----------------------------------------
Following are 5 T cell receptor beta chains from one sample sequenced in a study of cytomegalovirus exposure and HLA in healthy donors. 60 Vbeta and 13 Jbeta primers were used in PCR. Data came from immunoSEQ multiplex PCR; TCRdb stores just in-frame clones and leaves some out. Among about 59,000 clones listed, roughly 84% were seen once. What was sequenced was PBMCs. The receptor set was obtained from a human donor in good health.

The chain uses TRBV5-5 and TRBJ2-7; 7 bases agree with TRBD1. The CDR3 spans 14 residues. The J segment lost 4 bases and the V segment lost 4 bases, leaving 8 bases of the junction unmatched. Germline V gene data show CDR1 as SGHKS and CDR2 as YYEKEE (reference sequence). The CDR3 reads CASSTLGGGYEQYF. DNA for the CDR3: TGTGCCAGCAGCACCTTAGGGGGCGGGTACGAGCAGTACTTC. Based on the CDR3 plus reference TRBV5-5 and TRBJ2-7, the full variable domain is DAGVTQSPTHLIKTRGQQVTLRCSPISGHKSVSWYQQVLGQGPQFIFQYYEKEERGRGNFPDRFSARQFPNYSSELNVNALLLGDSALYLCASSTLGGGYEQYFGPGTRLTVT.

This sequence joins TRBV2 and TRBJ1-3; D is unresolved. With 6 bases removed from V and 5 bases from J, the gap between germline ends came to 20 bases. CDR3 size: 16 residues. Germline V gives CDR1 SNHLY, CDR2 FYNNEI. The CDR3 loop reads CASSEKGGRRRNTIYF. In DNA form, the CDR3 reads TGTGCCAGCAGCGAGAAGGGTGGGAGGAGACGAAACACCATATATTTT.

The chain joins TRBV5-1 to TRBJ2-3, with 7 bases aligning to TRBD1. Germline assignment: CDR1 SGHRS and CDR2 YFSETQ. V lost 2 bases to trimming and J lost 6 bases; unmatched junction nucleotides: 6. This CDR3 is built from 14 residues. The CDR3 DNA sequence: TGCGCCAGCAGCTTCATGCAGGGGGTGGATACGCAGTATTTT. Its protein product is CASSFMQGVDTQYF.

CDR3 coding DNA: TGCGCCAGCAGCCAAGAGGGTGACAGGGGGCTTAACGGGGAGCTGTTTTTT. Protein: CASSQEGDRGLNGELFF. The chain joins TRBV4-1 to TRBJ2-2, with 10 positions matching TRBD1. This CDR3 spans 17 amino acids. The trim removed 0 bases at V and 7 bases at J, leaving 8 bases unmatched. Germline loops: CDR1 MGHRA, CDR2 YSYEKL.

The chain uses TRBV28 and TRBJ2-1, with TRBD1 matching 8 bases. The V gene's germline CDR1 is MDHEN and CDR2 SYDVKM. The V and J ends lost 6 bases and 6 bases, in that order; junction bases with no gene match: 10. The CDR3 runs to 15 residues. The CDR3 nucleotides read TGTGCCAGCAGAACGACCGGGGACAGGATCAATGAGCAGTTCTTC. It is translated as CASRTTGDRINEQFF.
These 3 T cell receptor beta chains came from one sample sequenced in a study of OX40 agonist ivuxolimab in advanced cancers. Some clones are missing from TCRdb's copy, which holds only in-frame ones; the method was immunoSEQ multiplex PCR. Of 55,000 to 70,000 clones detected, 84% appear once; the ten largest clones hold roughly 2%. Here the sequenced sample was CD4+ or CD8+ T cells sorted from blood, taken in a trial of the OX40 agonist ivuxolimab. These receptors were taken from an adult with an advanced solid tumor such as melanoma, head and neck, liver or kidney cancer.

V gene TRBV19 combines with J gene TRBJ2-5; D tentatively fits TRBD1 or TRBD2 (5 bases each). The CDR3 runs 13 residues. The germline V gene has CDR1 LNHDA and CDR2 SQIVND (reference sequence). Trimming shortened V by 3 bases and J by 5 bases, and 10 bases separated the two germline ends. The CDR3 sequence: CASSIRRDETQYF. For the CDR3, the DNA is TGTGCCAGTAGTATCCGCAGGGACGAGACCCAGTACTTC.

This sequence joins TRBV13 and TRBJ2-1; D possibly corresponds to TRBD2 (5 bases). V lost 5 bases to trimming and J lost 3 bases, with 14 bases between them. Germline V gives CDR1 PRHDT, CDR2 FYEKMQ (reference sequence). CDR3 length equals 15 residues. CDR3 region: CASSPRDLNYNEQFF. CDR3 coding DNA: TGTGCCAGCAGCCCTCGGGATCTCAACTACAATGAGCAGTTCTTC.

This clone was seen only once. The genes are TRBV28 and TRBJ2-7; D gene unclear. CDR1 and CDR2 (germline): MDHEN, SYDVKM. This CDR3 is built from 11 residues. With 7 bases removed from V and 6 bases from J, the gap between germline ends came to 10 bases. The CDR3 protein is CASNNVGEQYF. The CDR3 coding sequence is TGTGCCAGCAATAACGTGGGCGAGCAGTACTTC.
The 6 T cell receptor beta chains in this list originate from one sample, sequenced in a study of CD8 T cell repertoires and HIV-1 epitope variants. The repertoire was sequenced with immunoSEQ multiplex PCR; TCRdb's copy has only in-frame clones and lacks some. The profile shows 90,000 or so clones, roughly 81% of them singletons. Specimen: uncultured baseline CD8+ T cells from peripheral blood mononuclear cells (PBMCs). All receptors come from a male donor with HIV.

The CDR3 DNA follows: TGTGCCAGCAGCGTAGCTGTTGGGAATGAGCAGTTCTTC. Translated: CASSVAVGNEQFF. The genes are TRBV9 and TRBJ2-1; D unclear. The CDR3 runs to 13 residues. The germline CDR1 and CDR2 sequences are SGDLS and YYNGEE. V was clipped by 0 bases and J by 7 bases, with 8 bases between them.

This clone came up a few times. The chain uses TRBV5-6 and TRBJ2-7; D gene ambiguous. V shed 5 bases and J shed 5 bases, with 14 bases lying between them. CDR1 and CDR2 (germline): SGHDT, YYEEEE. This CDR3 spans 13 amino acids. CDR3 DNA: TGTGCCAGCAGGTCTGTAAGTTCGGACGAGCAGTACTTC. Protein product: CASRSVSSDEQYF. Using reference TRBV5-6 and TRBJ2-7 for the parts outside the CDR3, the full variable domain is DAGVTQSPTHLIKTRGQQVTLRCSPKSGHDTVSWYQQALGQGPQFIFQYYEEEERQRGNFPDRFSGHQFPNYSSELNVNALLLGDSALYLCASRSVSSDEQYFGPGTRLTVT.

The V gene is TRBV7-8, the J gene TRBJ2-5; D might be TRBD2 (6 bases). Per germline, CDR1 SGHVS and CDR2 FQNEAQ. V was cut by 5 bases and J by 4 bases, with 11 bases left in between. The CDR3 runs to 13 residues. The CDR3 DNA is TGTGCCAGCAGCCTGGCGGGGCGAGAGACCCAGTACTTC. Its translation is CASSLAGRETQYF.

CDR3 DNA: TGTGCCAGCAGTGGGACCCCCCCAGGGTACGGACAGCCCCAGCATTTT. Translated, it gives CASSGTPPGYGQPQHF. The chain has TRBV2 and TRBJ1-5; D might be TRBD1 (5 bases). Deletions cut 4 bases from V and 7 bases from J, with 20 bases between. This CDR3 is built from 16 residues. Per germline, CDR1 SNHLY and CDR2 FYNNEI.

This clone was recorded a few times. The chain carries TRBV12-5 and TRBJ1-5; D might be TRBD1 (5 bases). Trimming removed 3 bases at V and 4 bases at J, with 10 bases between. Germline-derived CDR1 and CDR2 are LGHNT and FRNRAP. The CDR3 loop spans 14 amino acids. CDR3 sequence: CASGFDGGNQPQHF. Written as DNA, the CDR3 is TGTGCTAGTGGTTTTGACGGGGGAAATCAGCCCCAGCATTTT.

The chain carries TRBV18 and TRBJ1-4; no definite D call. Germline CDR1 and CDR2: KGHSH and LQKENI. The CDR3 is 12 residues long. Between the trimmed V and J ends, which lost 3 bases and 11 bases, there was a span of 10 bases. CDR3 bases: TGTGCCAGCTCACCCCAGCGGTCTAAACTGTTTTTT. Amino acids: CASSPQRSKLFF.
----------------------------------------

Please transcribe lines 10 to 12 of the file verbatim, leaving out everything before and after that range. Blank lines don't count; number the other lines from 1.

This clone was seen only once. The genes are TRBV28 and TRBJ2-7; D gene unclear. CDR1 and CDR2 (germline): MDHEN, SYDVKM. This CDR3 is built from 11 residues. With 7 bases removed from V and 6 bases from J, the gap between germline ends came to 10 bases. The CDR3 protein is CASNNVGEQYF. The CDR3 coding sequence is TGTGCCAGCAATAACGTGGGCGAGCAGTACTTC.
The 6 T cell receptor beta chains in this list originate from one sample, sequenced in a study of CD8 T cell repertoires and HIV-1 epitope variants. The repertoire was sequenced with immunoSEQ multiplex PCR; TCRdb's copy has only in-frame clones and lacks some. The profile shows 90,000 or so clones, roughly 81% of them singletons. Specimen: uncultured baseline CD8+ T cells from peripheral blood mononuclear cells (PBMCs). All receptors come from a male donor with HIV.

The CDR3 DNA follows: TGTGCCAGCAGCGTAGCTGTTGGGAATGAGCAGTTCTTC. Translated: CASSVAVGNEQFF. The genes are TRBV9 and TRBJ2-1; D unclear. The CDR3 runs to 13 residues. The germline CDR1 and CDR2 sequences are SGDLS and YYNGEE. V was clipped by 0 bases and J by 7 bases, with 8 bases between them.